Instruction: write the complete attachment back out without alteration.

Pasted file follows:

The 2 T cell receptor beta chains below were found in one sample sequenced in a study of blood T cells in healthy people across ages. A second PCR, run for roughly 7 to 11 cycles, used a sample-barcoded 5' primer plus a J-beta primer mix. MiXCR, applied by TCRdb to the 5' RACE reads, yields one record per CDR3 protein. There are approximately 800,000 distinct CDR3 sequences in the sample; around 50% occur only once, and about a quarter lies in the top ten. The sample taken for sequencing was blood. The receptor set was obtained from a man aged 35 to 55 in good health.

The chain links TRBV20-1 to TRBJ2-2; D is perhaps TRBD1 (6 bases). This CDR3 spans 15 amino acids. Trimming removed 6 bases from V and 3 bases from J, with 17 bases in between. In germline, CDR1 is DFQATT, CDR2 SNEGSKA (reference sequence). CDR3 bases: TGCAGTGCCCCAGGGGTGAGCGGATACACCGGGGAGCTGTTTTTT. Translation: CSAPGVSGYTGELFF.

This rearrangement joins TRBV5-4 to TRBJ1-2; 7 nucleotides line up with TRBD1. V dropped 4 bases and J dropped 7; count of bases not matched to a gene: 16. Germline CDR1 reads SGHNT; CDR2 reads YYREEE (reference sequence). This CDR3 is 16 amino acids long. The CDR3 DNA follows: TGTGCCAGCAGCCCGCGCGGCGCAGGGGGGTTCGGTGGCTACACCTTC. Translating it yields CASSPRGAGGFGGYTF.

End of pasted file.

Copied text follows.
The 2 T cell receptor beta chains below were found in one sample sequenced in a study of blood T cells in healthy people across ages. A second PCR, run for roughly 7 to 11 cycles, used a sample-barcoded 5' primer plus a J-beta primer mix. MiXCR, applied by TCRdb to the 5' RACE reads, yields one record per CDR3 protein. There are approximately 800,000 distinct CDR3 sequences in the sample; around 50% occur only once, and about a quarter lies in the top ten. The sample taken for sequencing was blood. The receptor set was obtained from a man aged 35 to 55 in good health.

The chain links TRBV20-1 to TRBJ2-2; D is perhaps TRBD1 (6 bases). This CDR3 spans 15 amino acids. Trimming removed 6 bases from V and 3 bases from J, with 17 bases in between. In germline, CDR1 is DFQATT, CDR2 SNEGSKA (reference sequence). CDR3 bases: TGCAGTGCCCCAGGGGTGAGCGGATACACCGGGGAGCTGTTTTTT. Translation: CSAPGVSGYTGELFF.

This rearrangement joins TRBV5-4 to TRBJ1-2; 7 nucleotides line up with TRBD1. V dropped 4 bases and J dropped 7; count of bases not matched to a gene: 16. Germline CDR1 reads SGHNT; CDR2 reads YYREEE (reference sequence). This CDR3 is 16 amino acids long. The CDR3 DNA follows: TGTGCCAGCAGCCCGCGCGGCGCAGGGGGGTTCGGTGGCTACACCTTC. Translating it yields CASSPRGAGGFGGYTF.